While security experts predict increased cyberattacks on healthcare organizations in 2015, they foresee phishing and ransomware posing particular challenges.
Phishing emails try to lure recipients into giving out information such as usernames, passwords or credit card numbers. They also can give attackers ways to infiltrate the enterprise network, according to a recent iHealthBeat article.
"Phishing emails often provide the entry point," Scott Koller, a lawyer at BakerHostetler, says in the article.
Ransomware allows cybercriminals to hold data hostage while they demand payment to unlock it. If they demand to be paid in Bitcoin, a digital currency, they can be difficult for law enforcement officials to track down.
Cybercriminals are growing more sophisticated in their ransomware attacks, according to an article at NPR. Increasingly, they use the anonymous online network Tor to conceal all communication between the attacker and victim, preventing even top executives from identifying and blaming a particular employee.
In the face of increasing threats, healthcare organizations are boosting their security efforts, according to the iHealthBeat article. Among their top priorities are:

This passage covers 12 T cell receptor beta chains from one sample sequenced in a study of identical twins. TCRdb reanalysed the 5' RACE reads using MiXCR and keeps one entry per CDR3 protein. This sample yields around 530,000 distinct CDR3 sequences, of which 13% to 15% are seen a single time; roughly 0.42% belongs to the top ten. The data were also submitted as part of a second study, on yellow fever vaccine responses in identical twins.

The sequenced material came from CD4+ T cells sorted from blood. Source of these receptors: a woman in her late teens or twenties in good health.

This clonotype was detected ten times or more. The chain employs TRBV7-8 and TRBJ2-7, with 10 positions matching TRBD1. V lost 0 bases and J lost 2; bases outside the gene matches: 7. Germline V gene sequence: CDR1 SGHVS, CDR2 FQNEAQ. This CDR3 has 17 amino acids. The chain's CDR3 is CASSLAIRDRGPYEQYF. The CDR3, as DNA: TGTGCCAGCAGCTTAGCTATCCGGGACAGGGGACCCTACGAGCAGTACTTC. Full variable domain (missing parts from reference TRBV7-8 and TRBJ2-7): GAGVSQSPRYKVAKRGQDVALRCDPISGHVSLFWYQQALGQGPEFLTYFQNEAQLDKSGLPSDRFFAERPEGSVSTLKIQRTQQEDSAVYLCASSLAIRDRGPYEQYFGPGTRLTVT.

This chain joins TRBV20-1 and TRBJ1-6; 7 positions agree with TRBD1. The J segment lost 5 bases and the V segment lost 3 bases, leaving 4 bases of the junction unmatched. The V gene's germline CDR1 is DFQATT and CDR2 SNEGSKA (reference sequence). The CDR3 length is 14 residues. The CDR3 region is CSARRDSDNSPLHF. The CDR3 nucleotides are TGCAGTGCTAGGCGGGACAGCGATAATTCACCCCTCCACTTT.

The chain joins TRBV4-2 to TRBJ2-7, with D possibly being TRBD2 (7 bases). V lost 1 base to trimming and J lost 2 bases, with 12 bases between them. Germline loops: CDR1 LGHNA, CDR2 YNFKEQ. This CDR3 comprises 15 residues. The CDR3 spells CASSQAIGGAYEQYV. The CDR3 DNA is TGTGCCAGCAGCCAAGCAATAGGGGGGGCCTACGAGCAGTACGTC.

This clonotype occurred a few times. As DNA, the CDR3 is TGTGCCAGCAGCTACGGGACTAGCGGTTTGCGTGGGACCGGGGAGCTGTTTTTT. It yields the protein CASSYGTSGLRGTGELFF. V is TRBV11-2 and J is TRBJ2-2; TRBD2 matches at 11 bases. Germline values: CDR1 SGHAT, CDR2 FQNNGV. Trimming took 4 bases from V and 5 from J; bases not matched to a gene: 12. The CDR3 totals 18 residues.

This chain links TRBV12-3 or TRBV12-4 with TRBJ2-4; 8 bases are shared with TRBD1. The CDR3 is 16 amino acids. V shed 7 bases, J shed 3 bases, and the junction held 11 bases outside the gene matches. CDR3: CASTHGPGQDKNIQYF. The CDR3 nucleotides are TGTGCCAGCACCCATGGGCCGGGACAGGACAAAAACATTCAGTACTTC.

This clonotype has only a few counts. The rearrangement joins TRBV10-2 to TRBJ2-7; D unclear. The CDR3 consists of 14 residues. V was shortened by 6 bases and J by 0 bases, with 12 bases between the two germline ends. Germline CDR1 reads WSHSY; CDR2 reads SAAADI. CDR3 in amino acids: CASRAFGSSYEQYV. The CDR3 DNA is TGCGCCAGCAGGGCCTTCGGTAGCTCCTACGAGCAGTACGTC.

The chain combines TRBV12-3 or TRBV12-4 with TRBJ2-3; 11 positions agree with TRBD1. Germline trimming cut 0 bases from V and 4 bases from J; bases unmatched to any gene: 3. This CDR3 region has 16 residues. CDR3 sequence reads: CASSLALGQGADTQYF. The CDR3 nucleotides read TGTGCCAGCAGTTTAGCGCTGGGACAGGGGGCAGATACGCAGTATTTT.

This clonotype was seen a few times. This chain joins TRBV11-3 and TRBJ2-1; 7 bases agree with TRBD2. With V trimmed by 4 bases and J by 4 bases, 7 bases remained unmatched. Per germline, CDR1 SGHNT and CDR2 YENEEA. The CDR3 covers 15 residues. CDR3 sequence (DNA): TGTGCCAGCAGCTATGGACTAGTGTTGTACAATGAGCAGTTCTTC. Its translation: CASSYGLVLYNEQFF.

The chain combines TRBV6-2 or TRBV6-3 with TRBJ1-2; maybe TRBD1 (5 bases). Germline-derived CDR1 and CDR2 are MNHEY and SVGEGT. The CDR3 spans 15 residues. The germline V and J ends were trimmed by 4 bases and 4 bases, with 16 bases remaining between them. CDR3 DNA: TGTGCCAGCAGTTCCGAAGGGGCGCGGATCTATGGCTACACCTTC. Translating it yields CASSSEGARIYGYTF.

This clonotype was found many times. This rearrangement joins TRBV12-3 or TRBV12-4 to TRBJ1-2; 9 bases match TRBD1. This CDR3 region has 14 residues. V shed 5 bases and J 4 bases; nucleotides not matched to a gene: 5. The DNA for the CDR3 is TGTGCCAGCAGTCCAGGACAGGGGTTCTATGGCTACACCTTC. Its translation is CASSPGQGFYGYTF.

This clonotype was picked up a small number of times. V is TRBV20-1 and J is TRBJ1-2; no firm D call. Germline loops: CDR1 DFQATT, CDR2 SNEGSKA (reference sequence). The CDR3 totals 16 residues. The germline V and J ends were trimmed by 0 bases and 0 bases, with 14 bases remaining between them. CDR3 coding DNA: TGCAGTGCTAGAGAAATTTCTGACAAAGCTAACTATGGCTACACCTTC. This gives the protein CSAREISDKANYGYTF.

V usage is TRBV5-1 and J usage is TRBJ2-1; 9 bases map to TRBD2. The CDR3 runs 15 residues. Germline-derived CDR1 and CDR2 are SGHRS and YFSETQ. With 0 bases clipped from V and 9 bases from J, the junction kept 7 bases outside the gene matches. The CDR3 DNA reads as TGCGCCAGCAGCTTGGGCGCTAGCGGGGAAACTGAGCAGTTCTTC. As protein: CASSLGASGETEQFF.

- Encryption and mobile device security
- Two-factor authentication
- Security risk analysis
- Advanced email gateway software
- Incident response management
"Encryption very much needs to be on everybody's radar," Koller says. In September, Forrester Research reported that only about half of healthcare organizations secure data using full-disk encryption or file-level encryption.
Just last week, Experian's 2015 Data Breach Industry Forecast called healthcare "a vulnerable and attractive target for cybercriminals." While predicting more data breaches, it noted that many doctors' offices, clinics and hospitals may not have adequate resources to safeguard patients' personal health information.
The lesson from the Community Health Systems breach, which exposed 4.5 million patients' data in 29 states, is to use a risk-assessment system that anticipates areas of weakness and potential human error that can lead to a breach, Austin attorney Paula Knippa wrote at InformationWeek.